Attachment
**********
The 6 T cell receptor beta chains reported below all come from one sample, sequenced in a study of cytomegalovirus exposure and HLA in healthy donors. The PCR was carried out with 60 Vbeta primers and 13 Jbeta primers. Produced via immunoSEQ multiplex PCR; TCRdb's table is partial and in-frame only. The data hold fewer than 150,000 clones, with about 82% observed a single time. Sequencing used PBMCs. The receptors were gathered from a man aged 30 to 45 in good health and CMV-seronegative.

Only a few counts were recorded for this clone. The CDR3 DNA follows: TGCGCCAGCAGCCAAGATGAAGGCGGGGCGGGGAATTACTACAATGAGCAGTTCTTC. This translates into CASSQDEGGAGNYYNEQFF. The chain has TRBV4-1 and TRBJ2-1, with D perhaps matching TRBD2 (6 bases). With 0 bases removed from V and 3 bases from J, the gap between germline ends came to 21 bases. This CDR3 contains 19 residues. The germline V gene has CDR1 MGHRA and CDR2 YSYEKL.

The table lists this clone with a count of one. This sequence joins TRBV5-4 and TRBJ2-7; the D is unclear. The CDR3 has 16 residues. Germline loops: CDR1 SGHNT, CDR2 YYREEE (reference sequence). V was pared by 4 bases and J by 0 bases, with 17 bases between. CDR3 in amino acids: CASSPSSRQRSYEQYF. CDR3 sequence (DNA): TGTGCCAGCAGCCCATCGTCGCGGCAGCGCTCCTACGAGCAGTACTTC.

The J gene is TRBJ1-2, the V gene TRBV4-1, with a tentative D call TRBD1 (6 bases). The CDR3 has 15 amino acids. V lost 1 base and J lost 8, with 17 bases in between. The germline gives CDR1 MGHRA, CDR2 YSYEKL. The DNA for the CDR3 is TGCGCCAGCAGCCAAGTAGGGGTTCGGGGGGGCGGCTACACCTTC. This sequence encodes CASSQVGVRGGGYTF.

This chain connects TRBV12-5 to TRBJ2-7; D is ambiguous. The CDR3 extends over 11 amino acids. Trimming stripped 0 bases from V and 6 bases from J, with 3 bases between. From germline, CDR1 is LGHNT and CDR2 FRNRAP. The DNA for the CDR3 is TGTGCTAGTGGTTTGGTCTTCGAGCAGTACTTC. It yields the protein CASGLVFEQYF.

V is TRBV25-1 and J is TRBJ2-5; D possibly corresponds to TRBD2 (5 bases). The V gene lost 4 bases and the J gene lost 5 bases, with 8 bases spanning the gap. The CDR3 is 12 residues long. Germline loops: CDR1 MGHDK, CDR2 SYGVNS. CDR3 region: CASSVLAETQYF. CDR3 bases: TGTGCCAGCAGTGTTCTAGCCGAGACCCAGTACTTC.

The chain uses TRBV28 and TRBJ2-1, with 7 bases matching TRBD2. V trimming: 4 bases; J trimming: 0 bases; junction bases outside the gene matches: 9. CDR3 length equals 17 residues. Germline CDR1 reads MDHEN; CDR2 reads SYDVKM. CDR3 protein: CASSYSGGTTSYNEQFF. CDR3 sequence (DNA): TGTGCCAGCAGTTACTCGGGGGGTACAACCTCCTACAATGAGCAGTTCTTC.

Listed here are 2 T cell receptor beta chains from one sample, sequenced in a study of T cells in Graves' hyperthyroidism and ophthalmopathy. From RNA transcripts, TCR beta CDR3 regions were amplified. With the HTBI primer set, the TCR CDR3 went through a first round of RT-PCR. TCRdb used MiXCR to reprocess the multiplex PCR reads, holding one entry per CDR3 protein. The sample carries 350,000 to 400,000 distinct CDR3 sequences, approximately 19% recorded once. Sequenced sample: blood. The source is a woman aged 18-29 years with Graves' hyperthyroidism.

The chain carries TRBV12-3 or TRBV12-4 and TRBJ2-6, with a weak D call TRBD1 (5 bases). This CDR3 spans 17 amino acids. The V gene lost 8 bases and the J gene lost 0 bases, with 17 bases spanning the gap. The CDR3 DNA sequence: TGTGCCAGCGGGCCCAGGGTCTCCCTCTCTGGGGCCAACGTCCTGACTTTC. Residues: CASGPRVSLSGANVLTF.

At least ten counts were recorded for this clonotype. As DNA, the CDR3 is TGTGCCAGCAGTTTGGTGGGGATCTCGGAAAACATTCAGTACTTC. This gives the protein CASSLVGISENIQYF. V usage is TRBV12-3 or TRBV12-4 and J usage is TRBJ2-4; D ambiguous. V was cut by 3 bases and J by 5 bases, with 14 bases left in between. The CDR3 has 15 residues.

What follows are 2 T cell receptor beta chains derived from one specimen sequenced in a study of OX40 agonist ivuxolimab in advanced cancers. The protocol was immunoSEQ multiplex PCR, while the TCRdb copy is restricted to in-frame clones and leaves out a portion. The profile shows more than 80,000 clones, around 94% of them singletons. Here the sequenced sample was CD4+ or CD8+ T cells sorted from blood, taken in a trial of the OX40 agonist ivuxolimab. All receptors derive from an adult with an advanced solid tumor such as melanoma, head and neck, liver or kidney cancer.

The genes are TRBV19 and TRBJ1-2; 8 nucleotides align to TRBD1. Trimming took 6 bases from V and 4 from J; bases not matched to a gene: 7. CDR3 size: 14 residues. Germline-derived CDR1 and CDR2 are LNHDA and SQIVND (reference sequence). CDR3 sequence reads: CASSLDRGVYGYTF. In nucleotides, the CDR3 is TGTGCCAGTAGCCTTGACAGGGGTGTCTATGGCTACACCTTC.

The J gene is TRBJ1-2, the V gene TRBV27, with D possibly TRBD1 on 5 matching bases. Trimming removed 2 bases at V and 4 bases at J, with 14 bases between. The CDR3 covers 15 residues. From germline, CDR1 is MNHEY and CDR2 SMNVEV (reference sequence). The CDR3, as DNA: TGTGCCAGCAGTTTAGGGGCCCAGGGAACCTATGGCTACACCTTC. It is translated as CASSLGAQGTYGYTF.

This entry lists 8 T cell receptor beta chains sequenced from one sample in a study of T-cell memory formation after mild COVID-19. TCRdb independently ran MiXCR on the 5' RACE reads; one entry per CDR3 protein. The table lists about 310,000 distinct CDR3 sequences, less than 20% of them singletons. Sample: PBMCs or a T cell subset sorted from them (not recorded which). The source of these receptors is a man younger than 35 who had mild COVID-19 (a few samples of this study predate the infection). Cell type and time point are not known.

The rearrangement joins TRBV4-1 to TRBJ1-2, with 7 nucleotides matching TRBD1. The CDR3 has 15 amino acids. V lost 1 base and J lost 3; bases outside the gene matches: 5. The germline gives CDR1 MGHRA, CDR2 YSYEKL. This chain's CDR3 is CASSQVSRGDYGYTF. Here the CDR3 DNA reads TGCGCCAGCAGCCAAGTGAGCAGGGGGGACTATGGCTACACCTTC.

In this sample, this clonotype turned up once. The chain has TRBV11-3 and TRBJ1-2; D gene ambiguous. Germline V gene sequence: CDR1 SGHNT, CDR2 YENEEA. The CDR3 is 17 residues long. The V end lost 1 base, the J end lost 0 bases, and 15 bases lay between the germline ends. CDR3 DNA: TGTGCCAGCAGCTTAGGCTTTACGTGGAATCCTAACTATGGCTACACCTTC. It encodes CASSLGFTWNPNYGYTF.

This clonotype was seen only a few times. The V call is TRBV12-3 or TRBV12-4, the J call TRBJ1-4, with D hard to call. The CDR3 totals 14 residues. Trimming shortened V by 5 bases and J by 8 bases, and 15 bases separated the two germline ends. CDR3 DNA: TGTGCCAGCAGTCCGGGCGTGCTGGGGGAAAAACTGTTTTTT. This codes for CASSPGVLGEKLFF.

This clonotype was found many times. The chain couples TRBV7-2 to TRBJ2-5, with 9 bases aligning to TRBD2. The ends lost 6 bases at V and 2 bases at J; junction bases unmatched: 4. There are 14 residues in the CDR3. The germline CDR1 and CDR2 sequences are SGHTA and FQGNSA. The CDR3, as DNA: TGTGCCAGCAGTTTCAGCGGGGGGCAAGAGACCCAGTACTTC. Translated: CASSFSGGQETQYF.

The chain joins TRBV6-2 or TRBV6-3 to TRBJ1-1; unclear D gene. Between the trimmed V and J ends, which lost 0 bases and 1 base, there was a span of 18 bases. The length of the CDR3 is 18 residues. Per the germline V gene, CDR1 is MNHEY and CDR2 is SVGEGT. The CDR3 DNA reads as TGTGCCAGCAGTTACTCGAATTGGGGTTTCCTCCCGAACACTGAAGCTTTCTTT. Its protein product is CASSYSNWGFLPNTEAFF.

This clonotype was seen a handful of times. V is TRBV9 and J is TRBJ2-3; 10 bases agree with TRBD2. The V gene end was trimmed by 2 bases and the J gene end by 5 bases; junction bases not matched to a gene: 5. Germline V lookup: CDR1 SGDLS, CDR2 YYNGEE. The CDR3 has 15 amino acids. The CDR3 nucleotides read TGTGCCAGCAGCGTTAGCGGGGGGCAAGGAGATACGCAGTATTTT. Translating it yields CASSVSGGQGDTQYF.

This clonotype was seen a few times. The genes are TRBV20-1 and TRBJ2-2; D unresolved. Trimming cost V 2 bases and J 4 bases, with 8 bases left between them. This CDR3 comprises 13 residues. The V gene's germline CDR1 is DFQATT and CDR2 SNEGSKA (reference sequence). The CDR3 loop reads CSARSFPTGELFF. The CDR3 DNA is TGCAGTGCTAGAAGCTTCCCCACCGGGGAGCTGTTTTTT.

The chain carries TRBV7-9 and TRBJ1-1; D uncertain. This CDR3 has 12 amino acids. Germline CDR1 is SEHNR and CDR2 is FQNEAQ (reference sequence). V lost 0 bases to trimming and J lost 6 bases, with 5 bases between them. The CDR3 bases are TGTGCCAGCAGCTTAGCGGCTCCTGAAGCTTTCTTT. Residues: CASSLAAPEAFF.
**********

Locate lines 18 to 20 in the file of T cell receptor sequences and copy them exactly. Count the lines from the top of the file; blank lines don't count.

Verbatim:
This clonotype was found many times. The chain couples TRBV7-2 to TRBJ2-5, with 9 bases aligning to TRBD2. The ends lost 6 bases at V and 2 bases at J; junction bases unmatched: 4. There are 14 residues in the CDR3. The germline CDR1 and CDR2 sequences are SGHTA and FQGNSA. The CDR3, as DNA: TGTGCCAGCAGTTTCAGCGGGGGGCAAGAGACCCAGTACTTC. Translated: CASSFSGGQETQYF.

The chain joins TRBV6-2 or TRBV6-3 to TRBJ1-1; unclear D gene. Between the trimmed V and J ends, which lost 0 bases and 1 base, there was a span of 18 bases. The length of the CDR3 is 18 residues. Per the germline V gene, CDR1 is MNHEY and CDR2 is SVGEGT. The CDR3 DNA reads as TGTGCCAGCAGTTACTCGAATTGGGGTTTCCTCCCGAACACTGAAGCTTTCTTT. Its protein product is CASSYSNWGFLPNTEAFF.

This clonotype was seen a handful of times. V is TRBV9 and J is TRBJ2-3; 10 bases agree with TRBD2. The V gene end was trimmed by 2 bases and the J gene end by 5 bases; junction bases not matched to a gene: 5. Germline V lookup: CDR1 SGDLS, CDR2 YYNGEE. The CDR3 has 15 amino acids. The CDR3 nucleotides read TGTGCCAGCAGCGTTAGCGGGGGGCAAGGAGATACGCAGTATTTT. Translating it yields CASSVSGGQGDTQYF.